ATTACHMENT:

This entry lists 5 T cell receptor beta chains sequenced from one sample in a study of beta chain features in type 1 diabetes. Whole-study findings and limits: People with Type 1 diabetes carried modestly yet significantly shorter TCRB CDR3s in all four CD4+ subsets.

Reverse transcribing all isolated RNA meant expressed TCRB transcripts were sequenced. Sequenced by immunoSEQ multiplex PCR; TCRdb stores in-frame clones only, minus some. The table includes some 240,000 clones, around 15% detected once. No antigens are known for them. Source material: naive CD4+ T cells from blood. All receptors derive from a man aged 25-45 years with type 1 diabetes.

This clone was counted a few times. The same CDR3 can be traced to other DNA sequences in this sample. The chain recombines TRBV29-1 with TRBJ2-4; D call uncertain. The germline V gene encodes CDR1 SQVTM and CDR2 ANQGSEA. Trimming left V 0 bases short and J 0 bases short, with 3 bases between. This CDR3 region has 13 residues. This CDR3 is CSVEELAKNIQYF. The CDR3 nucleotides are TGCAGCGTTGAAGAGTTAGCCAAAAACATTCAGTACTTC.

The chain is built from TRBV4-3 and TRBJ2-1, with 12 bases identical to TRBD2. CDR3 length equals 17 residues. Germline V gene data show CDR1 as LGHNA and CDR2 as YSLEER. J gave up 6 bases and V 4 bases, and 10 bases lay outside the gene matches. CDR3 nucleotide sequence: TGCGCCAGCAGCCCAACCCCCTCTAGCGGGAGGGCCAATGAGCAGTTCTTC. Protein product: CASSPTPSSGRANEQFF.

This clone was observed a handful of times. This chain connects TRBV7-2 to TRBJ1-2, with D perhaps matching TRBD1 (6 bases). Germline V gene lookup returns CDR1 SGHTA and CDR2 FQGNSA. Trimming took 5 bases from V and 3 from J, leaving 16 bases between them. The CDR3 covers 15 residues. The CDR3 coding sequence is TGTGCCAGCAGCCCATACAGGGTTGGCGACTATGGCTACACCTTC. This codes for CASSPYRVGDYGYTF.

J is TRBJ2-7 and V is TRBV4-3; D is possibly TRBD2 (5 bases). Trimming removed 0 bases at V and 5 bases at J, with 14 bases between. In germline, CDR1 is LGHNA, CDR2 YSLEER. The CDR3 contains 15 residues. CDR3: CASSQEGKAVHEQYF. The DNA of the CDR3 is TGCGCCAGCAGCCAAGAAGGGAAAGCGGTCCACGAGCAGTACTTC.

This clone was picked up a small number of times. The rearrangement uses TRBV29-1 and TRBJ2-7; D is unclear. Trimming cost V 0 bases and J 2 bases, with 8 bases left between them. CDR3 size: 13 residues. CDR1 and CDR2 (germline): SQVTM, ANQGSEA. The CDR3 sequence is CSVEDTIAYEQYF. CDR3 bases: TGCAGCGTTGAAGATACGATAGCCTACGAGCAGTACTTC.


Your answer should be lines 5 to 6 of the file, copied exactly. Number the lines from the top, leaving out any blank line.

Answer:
This clone was observed a handful of times. This chain connects TRBV7-2 to TRBJ1-2, with D perhaps matching TRBD1 (6 bases). Germline V gene lookup returns CDR1 SGHTA and CDR2 FQGNSA. Trimming took 5 bases from V and 3 from J, leaving 16 bases between them. The CDR3 covers 15 residues. The CDR3 coding sequence is TGTGCCAGCAGCCCATACAGGGTTGGCGACTATGGCTACACCTTC. This codes for CASSPYRVGDYGYTF.

J is TRBJ2-7 and V is TRBV4-3; D is possibly TRBD2 (5 bases). Trimming removed 0 bases at V and 5 bases at J, with 14 bases between. In germline, CDR1 is LGHNA, CDR2 YSLEER. The CDR3 contains 15 residues. CDR3: CASSQEGKAVHEQYF. The DNA of the CDR3 is TGCGCCAGCAGCCAAGAAGGGAAAGCGGTCCACGAGCAGTACTTC.